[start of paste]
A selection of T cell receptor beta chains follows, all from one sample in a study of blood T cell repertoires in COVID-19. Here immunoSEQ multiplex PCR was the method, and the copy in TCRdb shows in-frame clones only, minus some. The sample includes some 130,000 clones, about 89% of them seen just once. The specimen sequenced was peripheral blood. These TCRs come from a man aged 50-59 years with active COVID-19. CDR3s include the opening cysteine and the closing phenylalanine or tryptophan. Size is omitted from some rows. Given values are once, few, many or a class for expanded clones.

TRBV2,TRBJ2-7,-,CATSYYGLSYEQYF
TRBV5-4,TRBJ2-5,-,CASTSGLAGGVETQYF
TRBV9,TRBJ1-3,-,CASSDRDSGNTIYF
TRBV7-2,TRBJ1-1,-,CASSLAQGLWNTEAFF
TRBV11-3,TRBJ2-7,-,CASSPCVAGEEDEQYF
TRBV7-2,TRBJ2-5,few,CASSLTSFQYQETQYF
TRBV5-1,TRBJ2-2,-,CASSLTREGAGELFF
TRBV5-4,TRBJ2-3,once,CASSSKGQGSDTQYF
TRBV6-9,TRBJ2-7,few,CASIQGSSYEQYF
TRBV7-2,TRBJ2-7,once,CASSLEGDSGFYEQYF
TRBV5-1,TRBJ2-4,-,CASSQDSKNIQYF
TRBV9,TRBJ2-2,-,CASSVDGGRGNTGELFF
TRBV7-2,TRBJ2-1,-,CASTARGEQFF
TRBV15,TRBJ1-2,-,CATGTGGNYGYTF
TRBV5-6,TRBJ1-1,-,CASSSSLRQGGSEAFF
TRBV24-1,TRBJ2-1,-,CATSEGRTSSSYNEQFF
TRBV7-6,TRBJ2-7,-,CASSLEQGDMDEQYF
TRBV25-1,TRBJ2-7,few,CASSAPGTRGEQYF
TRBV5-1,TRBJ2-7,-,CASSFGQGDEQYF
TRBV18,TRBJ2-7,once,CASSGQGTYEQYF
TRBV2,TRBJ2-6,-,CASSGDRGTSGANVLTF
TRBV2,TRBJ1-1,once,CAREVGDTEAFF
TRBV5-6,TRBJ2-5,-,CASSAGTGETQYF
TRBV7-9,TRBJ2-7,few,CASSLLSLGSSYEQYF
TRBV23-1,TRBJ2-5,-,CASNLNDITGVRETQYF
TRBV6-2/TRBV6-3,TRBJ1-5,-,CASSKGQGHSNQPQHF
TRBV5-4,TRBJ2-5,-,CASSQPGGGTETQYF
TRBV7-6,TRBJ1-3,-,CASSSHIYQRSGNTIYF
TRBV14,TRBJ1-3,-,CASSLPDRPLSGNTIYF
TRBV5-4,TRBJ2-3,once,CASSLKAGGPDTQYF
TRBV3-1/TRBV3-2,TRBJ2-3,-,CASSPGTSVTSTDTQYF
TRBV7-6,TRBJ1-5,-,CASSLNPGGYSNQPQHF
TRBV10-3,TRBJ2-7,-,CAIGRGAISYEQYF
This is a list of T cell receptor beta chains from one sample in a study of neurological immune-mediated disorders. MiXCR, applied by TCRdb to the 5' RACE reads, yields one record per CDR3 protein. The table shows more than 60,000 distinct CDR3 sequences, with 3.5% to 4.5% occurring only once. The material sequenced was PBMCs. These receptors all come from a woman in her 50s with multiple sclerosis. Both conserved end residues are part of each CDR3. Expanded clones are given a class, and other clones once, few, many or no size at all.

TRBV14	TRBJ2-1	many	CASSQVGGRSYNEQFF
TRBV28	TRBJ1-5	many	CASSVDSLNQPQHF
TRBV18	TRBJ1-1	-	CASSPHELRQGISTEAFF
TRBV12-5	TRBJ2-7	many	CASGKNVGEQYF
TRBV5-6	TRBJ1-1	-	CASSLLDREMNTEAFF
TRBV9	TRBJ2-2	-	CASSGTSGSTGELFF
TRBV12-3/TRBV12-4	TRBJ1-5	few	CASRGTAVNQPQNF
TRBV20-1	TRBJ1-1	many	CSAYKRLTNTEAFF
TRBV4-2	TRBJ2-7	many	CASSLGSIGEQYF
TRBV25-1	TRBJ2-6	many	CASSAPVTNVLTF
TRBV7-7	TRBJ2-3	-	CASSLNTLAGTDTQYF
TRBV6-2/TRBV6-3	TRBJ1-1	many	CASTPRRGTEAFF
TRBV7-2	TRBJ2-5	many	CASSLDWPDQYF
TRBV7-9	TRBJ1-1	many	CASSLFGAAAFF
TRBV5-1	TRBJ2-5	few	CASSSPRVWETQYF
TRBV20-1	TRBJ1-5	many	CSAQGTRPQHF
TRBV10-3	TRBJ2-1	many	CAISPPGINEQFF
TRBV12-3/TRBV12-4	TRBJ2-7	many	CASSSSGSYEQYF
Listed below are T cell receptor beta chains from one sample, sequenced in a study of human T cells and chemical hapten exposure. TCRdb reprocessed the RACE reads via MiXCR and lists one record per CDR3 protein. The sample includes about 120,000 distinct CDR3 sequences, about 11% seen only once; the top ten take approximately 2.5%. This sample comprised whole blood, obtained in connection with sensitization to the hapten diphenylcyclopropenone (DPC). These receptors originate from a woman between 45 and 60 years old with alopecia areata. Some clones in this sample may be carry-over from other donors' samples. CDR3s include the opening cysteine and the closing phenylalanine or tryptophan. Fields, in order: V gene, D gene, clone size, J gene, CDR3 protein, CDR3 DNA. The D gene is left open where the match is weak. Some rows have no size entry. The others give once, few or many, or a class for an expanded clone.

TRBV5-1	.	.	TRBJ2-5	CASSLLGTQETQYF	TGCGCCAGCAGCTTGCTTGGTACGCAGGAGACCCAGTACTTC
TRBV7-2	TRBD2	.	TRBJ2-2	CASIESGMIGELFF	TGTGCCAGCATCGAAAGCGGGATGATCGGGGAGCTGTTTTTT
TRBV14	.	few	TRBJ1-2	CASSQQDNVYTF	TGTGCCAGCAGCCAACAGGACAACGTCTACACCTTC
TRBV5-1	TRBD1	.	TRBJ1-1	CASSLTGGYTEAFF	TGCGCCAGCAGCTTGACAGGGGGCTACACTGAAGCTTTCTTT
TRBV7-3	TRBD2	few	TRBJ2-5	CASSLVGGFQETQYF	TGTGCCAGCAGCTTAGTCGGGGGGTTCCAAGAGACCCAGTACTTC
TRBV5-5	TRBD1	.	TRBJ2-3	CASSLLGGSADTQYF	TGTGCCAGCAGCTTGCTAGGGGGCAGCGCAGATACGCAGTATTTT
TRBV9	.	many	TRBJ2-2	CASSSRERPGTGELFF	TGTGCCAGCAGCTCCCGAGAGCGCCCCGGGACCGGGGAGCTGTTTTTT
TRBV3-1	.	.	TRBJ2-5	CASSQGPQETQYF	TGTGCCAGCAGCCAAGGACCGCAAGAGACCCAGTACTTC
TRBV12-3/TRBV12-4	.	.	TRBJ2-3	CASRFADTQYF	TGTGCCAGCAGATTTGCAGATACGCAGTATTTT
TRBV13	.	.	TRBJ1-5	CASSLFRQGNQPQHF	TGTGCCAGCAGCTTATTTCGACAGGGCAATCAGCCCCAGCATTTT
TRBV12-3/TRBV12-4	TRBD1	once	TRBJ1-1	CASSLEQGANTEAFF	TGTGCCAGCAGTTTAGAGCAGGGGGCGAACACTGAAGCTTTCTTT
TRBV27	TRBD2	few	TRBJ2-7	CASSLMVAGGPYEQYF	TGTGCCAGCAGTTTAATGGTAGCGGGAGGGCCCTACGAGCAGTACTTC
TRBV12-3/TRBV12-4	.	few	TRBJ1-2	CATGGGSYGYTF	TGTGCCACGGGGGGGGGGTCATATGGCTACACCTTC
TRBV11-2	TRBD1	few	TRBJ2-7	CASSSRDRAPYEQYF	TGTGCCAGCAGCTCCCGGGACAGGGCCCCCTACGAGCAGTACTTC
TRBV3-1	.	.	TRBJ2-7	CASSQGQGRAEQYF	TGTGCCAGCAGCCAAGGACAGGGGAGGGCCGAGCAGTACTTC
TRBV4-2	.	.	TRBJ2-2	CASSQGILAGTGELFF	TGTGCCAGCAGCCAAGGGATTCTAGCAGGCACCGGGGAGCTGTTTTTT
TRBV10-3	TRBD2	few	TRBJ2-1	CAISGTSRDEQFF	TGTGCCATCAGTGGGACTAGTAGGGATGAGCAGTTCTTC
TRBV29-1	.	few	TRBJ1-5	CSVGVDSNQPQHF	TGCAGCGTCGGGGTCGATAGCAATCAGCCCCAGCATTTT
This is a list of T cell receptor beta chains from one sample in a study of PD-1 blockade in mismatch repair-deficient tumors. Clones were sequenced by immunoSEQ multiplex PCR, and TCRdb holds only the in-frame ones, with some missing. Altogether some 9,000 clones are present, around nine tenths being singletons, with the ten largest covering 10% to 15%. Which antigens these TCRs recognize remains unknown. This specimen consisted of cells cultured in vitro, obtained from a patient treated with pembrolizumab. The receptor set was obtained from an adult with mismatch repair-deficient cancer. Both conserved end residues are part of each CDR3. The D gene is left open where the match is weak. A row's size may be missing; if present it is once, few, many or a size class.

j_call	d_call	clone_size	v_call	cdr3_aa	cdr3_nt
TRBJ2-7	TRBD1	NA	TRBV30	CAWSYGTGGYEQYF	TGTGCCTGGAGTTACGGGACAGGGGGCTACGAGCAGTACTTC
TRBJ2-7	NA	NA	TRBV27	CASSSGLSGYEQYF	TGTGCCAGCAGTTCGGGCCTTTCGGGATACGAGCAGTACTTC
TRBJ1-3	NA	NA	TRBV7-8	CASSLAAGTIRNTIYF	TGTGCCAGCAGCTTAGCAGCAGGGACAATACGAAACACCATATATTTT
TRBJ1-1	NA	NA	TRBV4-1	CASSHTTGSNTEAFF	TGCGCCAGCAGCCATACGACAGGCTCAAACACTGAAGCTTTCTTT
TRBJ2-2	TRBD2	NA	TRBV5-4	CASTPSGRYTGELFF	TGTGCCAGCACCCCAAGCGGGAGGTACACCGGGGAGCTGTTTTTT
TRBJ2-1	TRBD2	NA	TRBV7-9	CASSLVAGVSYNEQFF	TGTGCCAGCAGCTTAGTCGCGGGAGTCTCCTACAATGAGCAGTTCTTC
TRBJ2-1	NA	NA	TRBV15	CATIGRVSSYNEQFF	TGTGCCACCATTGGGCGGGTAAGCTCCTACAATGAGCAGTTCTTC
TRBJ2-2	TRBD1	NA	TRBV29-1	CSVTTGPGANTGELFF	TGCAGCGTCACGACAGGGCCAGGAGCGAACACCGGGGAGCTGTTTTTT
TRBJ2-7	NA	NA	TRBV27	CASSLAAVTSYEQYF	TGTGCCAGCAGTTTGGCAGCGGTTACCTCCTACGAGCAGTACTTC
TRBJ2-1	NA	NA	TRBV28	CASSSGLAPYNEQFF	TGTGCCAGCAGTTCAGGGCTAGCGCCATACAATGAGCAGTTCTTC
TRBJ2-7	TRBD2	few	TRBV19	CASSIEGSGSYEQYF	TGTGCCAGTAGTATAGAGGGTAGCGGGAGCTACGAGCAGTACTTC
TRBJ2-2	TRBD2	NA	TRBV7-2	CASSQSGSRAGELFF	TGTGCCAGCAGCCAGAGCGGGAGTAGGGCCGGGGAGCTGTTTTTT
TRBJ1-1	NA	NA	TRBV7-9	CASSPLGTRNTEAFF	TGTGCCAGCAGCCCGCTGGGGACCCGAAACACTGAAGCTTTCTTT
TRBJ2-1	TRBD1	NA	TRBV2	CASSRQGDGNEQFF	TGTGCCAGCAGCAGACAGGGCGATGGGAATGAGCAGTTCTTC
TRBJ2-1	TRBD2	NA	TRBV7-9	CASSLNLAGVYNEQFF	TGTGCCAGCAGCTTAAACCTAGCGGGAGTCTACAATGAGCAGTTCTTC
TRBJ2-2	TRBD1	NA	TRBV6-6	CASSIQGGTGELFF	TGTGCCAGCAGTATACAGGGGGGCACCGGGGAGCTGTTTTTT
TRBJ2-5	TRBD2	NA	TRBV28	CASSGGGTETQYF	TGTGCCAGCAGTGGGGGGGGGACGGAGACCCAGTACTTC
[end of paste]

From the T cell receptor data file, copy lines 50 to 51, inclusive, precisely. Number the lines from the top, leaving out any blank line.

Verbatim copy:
TRBV5-1	TRBJ2-5	few	CASSSPRVWETQYF
TRBV20-1	TRBJ1-5	many	CSAQGTRPQHF